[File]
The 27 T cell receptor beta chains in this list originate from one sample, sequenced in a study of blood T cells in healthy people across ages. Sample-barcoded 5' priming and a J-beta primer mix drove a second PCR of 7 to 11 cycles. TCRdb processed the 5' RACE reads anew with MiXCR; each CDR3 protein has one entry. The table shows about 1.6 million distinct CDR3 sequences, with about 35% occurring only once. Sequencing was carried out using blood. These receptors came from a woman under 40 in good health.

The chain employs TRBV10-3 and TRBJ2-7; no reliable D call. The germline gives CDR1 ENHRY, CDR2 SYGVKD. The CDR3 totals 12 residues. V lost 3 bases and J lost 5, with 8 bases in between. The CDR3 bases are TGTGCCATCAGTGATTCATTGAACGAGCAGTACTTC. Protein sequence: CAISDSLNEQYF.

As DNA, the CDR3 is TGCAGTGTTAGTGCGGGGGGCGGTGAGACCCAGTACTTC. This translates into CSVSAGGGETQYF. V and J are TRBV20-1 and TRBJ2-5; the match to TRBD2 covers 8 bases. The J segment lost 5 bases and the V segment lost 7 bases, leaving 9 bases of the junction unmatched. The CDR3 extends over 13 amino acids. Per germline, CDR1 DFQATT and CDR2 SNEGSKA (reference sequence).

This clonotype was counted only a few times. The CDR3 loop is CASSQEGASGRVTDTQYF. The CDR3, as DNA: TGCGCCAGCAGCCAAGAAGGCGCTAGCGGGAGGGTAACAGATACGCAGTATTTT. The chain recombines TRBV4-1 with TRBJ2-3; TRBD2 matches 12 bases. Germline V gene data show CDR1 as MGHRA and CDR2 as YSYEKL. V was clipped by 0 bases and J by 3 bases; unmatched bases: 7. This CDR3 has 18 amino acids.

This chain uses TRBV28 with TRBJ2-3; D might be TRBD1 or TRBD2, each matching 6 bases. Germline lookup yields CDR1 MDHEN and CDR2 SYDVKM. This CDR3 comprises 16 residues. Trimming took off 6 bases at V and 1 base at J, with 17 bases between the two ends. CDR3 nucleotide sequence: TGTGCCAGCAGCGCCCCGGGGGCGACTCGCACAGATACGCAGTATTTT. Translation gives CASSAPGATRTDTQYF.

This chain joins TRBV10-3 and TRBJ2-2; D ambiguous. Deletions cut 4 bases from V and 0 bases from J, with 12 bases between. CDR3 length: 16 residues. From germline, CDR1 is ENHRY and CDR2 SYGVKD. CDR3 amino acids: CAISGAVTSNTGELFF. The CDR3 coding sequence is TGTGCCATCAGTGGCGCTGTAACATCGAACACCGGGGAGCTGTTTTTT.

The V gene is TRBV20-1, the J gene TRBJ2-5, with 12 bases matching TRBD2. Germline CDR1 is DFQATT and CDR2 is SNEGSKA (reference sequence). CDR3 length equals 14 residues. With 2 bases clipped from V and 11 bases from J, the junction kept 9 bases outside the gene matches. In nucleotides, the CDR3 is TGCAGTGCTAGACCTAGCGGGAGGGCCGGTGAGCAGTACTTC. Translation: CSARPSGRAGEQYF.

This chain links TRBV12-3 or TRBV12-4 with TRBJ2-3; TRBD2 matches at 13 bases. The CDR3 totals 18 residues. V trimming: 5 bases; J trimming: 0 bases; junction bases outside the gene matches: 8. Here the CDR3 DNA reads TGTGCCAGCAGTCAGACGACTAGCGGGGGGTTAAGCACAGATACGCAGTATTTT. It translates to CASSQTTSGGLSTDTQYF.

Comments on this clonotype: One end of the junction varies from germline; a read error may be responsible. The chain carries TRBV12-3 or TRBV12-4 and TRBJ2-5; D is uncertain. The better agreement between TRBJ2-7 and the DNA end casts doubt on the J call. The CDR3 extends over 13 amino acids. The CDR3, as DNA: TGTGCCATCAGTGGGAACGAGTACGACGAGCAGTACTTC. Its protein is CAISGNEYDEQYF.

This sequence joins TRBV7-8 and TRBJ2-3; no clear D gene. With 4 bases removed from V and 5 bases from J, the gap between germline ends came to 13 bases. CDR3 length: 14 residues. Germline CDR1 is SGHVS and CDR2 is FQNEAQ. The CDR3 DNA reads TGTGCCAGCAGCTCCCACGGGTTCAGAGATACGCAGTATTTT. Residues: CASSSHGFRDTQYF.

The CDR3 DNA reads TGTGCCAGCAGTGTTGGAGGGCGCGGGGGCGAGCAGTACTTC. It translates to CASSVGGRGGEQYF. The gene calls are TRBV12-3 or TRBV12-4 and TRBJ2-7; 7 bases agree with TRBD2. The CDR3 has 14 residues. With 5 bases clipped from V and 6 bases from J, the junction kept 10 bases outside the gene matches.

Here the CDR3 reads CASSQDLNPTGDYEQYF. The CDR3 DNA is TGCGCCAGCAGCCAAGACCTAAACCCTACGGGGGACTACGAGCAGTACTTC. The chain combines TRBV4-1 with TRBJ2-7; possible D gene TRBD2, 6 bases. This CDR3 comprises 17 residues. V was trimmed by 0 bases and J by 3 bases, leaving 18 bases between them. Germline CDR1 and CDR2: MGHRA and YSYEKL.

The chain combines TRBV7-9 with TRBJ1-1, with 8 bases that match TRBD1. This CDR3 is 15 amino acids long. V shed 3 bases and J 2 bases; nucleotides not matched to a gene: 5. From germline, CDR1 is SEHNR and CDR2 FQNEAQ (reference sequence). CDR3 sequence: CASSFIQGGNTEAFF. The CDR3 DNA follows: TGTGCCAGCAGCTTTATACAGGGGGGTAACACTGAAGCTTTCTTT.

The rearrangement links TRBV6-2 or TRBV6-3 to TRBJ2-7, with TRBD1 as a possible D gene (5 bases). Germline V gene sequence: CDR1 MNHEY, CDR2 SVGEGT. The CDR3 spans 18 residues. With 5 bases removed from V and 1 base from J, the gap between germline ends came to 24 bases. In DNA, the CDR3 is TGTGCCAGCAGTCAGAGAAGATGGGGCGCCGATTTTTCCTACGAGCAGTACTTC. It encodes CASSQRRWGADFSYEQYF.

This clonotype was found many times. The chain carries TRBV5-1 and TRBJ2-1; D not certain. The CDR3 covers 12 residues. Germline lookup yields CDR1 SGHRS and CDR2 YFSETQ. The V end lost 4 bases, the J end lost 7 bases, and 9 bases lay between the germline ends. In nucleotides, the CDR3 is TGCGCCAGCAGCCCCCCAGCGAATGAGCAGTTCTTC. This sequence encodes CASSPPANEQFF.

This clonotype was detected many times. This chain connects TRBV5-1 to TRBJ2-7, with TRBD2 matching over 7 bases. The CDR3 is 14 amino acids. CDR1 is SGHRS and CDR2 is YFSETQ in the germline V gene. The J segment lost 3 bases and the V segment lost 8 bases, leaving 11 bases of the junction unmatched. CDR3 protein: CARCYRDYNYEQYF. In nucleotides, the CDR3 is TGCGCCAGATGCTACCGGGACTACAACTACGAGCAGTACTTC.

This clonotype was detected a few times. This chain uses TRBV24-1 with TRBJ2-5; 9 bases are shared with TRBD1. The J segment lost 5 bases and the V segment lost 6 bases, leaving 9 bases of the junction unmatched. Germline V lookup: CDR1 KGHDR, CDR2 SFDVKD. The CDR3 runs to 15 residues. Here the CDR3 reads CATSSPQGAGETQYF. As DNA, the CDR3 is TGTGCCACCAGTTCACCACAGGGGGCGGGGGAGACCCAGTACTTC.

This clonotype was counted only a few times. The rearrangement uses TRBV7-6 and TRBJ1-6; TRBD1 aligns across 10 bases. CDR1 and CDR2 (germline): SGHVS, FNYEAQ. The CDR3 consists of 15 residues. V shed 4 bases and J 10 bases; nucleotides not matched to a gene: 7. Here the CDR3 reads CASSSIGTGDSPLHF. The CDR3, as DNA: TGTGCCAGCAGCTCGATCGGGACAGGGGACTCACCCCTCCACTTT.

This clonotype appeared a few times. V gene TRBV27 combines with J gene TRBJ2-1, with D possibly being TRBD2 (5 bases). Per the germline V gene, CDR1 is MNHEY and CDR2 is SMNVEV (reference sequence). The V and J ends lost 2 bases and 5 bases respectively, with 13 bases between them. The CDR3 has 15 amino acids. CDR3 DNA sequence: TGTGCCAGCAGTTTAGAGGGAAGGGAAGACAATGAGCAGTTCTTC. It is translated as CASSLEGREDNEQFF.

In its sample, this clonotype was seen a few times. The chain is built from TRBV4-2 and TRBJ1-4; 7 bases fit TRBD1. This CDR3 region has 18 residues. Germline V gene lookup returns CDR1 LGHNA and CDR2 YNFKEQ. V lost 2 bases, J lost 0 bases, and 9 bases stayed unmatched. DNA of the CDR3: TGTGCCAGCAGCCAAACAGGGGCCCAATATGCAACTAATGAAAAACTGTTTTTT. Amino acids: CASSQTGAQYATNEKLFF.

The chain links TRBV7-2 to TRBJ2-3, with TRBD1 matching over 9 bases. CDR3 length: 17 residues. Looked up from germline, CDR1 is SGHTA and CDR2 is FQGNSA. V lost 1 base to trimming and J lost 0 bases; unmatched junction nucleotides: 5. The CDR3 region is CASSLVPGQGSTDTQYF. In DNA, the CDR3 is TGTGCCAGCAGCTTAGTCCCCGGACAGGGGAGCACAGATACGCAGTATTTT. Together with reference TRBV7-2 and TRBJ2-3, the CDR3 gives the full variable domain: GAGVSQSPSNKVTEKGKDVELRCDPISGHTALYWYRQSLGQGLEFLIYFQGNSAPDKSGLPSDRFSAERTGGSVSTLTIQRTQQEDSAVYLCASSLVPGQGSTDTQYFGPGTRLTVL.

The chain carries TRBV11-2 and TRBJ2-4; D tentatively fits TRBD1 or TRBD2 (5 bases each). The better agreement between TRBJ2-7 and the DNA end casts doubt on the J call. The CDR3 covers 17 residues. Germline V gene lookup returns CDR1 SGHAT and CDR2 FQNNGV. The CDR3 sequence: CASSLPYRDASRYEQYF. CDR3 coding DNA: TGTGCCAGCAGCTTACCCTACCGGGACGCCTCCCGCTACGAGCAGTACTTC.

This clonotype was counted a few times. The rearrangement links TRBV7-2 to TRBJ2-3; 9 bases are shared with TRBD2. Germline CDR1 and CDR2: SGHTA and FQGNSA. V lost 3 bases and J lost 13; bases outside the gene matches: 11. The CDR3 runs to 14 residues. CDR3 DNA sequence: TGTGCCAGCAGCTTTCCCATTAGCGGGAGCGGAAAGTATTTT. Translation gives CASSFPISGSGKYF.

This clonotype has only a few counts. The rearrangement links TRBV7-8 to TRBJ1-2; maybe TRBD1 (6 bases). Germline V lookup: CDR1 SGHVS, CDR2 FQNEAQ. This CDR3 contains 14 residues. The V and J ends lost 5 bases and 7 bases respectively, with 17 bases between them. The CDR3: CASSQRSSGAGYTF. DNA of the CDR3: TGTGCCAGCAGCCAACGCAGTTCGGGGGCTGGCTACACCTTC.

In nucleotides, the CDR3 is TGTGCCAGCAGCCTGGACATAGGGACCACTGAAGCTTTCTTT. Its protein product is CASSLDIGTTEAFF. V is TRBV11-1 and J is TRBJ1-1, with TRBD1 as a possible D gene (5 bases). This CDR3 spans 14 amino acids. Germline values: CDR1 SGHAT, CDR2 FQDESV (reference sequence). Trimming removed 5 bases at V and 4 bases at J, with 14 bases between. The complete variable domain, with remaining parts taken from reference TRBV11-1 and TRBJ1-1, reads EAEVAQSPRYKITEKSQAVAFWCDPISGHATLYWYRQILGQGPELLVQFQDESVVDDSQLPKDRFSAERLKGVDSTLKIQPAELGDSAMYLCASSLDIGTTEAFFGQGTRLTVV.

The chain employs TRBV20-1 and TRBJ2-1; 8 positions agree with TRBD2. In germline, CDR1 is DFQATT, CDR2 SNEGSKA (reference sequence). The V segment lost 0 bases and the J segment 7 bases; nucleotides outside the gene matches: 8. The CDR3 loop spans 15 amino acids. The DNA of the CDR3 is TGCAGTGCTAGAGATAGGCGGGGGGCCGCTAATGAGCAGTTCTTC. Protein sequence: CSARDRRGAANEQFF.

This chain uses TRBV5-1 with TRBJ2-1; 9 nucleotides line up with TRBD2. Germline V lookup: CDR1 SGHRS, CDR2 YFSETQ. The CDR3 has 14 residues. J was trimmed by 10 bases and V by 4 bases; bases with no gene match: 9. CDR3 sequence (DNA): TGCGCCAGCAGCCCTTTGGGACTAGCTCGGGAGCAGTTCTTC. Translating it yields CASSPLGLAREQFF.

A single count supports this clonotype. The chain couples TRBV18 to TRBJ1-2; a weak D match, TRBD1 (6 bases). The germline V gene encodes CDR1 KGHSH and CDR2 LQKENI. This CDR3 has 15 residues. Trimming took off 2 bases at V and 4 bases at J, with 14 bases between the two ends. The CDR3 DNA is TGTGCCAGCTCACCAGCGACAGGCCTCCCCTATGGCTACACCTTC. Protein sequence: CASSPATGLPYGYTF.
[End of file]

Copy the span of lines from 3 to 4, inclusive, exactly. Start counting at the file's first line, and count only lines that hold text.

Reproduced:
As DNA, the CDR3 is TGCAGTGTTAGTGCGGGGGGCGGTGAGACCCAGTACTTC. This translates into CSVSAGGGETQYF. V and J are TRBV20-1 and TRBJ2-5; the match to TRBD2 covers 8 bases. The J segment lost 5 bases and the V segment lost 7 bases, leaving 9 bases of the junction unmatched. The CDR3 extends over 13 amino acids. Per germline, CDR1 DFQATT and CDR2 SNEGSKA (reference sequence).

This clonotype was counted only a few times. The CDR3 loop is CASSQEGASGRVTDTQYF. The CDR3, as DNA: TGCGCCAGCAGCCAAGAAGGCGCTAGCGGGAGGGTAACAGATACGCAGTATTTT. The chain recombines TRBV4-1 with TRBJ2-3; TRBD2 matches 12 bases. Germline V gene data show CDR1 as MGHRA and CDR2 as YSYEKL. V was clipped by 0 bases and J by 3 bases; unmatched bases: 7. This CDR3 has 18 amino acids.